Secular Jewish Identity and Public Religious Participation within Australian Secular Multiculturalism
AbstractMany Australian Jews label their Jewish identity as secular. However, public representations of Jewish culture within Australian multiculturalism frequently highlight the religious practices of Judaism as markers of Jewish cultural authenticity. This study explores how secular Jews sometimes perform and reference Jewish religious practice when participating in communal events, and when identifying as Jewish to non-Jews in social interactions and in interactions with the state. Ethnographic participant observation and semi-structured in-depth interviews with nine self-identified secular Jews living in Queensland, Australia, were employed to gather data. These self-identified secular Jews within the community incorporate little religiosity in their private lives, yet in public they often identify with religious practice, and use a religious framework when describing and representing Jewishness to outsiders. This suggests that public Jewishness within Queensland multiculturalism might be considered a performative identity, where acts and statements of religious behavior construct and signify Jewish group cultural distinctiveness in mainstream society. These secular Jews, it is suggested, may participate in this performativity in order to partake in the social capital of communal religious institutions, and to maintain a space for Jewish identity in multicultural secular society, so that their individual cultural interpretations of Jewishness might be realised. View Full-Text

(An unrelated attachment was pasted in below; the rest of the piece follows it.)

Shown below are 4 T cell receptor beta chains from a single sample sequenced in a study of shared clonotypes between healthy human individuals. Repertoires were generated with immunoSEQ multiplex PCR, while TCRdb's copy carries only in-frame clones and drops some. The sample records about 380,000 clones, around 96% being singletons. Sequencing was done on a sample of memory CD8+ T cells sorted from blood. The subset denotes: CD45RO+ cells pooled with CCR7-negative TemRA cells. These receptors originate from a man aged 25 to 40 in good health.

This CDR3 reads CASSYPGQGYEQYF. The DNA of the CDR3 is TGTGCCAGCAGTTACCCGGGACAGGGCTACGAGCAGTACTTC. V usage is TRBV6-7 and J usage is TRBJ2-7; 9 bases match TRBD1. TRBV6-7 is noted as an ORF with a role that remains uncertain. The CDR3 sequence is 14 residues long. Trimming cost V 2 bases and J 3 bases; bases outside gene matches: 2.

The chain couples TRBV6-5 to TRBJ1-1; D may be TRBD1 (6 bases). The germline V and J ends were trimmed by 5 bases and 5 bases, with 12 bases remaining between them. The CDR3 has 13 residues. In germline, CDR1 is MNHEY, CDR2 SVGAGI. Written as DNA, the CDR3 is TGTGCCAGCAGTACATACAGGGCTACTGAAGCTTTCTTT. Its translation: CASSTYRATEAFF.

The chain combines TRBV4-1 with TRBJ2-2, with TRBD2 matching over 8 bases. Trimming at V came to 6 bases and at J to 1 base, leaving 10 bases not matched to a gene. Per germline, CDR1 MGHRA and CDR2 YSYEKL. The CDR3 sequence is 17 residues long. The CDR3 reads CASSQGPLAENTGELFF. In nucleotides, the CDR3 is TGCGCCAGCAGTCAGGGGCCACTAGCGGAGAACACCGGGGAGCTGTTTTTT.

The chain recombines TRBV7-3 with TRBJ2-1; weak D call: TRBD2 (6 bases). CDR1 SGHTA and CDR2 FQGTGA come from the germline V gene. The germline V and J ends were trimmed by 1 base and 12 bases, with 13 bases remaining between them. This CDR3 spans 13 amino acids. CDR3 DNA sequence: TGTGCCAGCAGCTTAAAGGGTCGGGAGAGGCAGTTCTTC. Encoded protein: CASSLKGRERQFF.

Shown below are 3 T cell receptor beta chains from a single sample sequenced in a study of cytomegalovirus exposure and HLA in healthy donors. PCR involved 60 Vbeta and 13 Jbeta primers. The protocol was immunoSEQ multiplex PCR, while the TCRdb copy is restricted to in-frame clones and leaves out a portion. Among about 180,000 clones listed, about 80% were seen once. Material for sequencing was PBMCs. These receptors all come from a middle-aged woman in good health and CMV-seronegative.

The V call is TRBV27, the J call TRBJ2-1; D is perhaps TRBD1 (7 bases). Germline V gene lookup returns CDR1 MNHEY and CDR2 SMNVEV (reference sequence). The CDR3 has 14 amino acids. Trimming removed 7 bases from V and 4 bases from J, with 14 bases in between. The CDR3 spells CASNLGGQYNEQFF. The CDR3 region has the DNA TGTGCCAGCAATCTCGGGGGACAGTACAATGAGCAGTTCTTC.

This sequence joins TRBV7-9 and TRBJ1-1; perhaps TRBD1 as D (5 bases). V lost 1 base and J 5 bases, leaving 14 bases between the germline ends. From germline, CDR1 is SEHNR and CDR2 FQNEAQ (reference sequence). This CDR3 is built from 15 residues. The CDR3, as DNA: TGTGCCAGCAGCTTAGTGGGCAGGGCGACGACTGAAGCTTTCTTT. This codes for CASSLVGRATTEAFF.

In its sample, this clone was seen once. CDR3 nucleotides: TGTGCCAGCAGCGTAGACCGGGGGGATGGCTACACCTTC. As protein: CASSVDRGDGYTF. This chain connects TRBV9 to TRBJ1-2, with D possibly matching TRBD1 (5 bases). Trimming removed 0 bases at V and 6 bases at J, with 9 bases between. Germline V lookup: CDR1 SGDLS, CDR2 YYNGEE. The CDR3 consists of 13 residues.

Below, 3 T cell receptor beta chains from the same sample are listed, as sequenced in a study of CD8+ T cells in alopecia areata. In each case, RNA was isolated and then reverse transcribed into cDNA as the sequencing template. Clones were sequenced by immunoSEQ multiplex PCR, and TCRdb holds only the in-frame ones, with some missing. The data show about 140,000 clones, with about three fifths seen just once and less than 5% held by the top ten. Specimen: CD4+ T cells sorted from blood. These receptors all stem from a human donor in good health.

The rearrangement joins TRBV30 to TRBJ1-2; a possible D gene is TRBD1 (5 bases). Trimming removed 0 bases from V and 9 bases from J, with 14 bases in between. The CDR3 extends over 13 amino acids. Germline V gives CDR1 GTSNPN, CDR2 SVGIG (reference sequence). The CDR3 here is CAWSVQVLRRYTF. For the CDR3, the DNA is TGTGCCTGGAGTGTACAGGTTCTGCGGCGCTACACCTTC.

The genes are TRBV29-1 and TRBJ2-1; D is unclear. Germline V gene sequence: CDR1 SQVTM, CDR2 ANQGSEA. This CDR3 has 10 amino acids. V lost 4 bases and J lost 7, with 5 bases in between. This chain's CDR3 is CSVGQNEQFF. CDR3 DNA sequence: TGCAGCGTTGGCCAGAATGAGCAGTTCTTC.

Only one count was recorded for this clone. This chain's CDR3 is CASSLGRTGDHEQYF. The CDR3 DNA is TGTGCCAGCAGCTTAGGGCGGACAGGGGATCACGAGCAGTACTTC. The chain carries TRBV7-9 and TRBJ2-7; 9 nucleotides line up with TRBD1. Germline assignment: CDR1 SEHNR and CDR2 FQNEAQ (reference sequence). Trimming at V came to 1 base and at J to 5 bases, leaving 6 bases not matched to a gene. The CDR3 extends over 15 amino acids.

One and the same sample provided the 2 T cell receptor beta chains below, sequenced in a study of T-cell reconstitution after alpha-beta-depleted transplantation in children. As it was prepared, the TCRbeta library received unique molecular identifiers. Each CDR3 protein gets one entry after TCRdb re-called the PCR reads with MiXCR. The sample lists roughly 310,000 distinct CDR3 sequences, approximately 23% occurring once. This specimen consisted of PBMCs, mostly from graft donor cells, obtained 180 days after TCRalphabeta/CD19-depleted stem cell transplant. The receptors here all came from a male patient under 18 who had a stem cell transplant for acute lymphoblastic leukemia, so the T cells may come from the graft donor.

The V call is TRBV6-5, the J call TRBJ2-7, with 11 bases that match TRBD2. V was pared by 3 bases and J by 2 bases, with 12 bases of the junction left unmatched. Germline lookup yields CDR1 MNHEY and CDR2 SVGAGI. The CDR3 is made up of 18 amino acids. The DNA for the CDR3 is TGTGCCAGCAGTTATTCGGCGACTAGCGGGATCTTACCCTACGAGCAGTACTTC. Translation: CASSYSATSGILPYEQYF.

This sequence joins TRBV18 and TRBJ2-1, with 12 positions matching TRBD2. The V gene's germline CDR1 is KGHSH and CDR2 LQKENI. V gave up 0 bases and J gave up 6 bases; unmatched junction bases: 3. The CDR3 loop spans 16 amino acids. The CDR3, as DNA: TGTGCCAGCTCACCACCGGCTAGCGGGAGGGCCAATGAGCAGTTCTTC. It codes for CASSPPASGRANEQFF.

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Creese, J. Secular Jewish Identity and Public Religious Participation within Australian Secular Multiculturalism. Religions 2019, 10, 69.
Creese J. Secular Jewish Identity and Public Religious Participation within Australian Secular Multiculturalism. Religions. 2019; 10(2):69.Chicago/Turabian Style
Creese, Jennifer. 2019. "Secular Jewish Identity and Public Religious Participation within Australian Secular Multiculturalism." Religions 10, no. 2: 69.
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